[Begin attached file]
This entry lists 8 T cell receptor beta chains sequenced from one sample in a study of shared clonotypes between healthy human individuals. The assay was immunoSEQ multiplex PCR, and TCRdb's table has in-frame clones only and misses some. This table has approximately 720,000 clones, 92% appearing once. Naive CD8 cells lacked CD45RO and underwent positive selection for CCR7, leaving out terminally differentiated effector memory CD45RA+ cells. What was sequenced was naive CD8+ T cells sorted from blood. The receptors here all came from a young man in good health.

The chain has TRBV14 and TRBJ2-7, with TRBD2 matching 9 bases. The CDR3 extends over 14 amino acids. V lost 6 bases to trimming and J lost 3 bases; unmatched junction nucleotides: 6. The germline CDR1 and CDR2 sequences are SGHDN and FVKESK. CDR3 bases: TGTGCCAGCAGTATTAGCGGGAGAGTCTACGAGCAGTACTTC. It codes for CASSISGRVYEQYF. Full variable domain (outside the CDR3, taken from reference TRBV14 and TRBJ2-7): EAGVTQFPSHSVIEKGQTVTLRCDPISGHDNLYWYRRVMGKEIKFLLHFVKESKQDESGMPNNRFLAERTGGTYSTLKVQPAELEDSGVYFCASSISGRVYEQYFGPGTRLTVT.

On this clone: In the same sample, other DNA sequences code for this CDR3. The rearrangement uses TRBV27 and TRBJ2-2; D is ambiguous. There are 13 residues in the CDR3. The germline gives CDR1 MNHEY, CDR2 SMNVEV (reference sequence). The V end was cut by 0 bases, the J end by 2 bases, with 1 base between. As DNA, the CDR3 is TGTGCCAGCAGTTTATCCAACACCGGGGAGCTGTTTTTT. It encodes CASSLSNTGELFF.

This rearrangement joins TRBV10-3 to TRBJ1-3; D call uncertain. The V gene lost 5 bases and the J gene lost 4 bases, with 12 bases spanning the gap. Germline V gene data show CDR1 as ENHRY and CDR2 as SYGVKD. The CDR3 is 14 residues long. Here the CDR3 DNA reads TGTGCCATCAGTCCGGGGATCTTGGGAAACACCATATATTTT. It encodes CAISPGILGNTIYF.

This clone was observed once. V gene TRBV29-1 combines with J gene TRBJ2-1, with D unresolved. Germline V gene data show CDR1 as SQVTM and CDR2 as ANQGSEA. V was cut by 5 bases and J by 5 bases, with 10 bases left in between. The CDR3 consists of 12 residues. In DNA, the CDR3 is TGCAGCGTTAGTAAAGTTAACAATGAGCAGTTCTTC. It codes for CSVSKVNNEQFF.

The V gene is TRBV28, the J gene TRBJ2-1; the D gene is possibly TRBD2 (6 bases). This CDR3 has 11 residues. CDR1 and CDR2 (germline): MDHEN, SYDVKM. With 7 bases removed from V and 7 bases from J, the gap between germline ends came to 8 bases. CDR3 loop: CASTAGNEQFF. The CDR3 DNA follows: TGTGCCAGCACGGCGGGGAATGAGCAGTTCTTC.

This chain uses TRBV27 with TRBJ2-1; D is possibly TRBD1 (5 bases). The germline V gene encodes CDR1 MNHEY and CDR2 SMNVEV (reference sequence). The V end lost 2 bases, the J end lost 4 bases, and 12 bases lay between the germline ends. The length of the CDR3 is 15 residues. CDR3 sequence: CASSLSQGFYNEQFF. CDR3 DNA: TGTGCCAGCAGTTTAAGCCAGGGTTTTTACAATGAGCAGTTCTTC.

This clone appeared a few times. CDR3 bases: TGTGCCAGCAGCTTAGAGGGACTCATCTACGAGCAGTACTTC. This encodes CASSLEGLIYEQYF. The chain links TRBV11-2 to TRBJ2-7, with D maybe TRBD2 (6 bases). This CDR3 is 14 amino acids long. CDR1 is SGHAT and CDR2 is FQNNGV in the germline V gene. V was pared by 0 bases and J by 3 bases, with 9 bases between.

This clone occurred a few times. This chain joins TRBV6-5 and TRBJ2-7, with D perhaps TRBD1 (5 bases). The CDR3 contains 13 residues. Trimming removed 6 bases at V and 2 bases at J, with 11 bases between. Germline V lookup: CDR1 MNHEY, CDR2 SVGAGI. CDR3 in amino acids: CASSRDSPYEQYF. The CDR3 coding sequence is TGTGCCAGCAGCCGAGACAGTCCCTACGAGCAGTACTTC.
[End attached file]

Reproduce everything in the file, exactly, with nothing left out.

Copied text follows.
This entry lists 8 T cell receptor beta chains sequenced from one sample in a study of shared clonotypes between healthy human individuals. The assay was immunoSEQ multiplex PCR, and TCRdb's table has in-frame clones only and misses some. This table has approximately 720,000 clones, 92% appearing once. Naive CD8 cells lacked CD45RO and underwent positive selection for CCR7, leaving out terminally differentiated effector memory CD45RA+ cells. What was sequenced was naive CD8+ T cells sorted from blood. The receptors here all came from a young man in good health.

The chain has TRBV14 and TRBJ2-7, with TRBD2 matching 9 bases. The CDR3 extends over 14 amino acids. V lost 6 bases to trimming and J lost 3 bases; unmatched junction nucleotides: 6. The germline CDR1 and CDR2 sequences are SGHDN and FVKESK. CDR3 bases: TGTGCCAGCAGTATTAGCGGGAGAGTCTACGAGCAGTACTTC. It codes for CASSISGRVYEQYF. Full variable domain (outside the CDR3, taken from reference TRBV14 and TRBJ2-7): EAGVTQFPSHSVIEKGQTVTLRCDPISGHDNLYWYRRVMGKEIKFLLHFVKESKQDESGMPNNRFLAERTGGTYSTLKVQPAELEDSGVYFCASSISGRVYEQYFGPGTRLTVT.

On this clone: In the same sample, other DNA sequences code for this CDR3. The rearrangement uses TRBV27 and TRBJ2-2; D is ambiguous. There are 13 residues in the CDR3. The germline gives CDR1 MNHEY, CDR2 SMNVEV (reference sequence). The V end was cut by 0 bases, the J end by 2 bases, with 1 base between. As DNA, the CDR3 is TGTGCCAGCAGTTTATCCAACACCGGGGAGCTGTTTTTT. It encodes CASSLSNTGELFF.

This rearrangement joins TRBV10-3 to TRBJ1-3; D call uncertain. The V gene lost 5 bases and the J gene lost 4 bases, with 12 bases spanning the gap. Germline V gene data show CDR1 as ENHRY and CDR2 as SYGVKD. The CDR3 is 14 residues long. Here the CDR3 DNA reads TGTGCCATCAGTCCGGGGATCTTGGGAAACACCATATATTTT. It encodes CAISPGILGNTIYF.

This clone was observed once. V gene TRBV29-1 combines with J gene TRBJ2-1, with D unresolved. Germline V gene data show CDR1 as SQVTM and CDR2 as ANQGSEA. V was cut by 5 bases and J by 5 bases, with 10 bases left in between. The CDR3 consists of 12 residues. In DNA, the CDR3 is TGCAGCGTTAGTAAAGTTAACAATGAGCAGTTCTTC. It codes for CSVSKVNNEQFF.

The V gene is TRBV28, the J gene TRBJ2-1; the D gene is possibly TRBD2 (6 bases). This CDR3 has 11 residues. CDR1 and CDR2 (germline): MDHEN, SYDVKM. With 7 bases removed from V and 7 bases from J, the gap between germline ends came to 8 bases. CDR3 loop: CASTAGNEQFF. The CDR3 DNA follows: TGTGCCAGCACGGCGGGGAATGAGCAGTTCTTC.

This chain uses TRBV27 with TRBJ2-1; D is possibly TRBD1 (5 bases). The germline V gene encodes CDR1 MNHEY and CDR2 SMNVEV (reference sequence). The V end lost 2 bases, the J end lost 4 bases, and 12 bases lay between the germline ends. The length of the CDR3 is 15 residues. CDR3 sequence: CASSLSQGFYNEQFF. CDR3 DNA: TGTGCCAGCAGTTTAAGCCAGGGTTTTTACAATGAGCAGTTCTTC.

This clone appeared a few times. CDR3 bases: TGTGCCAGCAGCTTAGAGGGACTCATCTACGAGCAGTACTTC. This encodes CASSLEGLIYEQYF. The chain links TRBV11-2 to TRBJ2-7, with D maybe TRBD2 (6 bases). This CDR3 is 14 amino acids long. CDR1 is SGHAT and CDR2 is FQNNGV in the germline V gene. V was pared by 0 bases and J by 3 bases, with 9 bases between.

This clone occurred a few times. This chain joins TRBV6-5 and TRBJ2-7, with D perhaps TRBD1 (5 bases). The CDR3 contains 13 residues. Trimming removed 6 bases at V and 2 bases at J, with 11 bases between. Germline V lookup: CDR1 MNHEY, CDR2 SVGAGI. CDR3 in amino acids: CASSRDSPYEQYF. The CDR3 coding sequence is TGTGCCAGCAGCCGAGACAGTCCCTACGAGCAGTACTTC.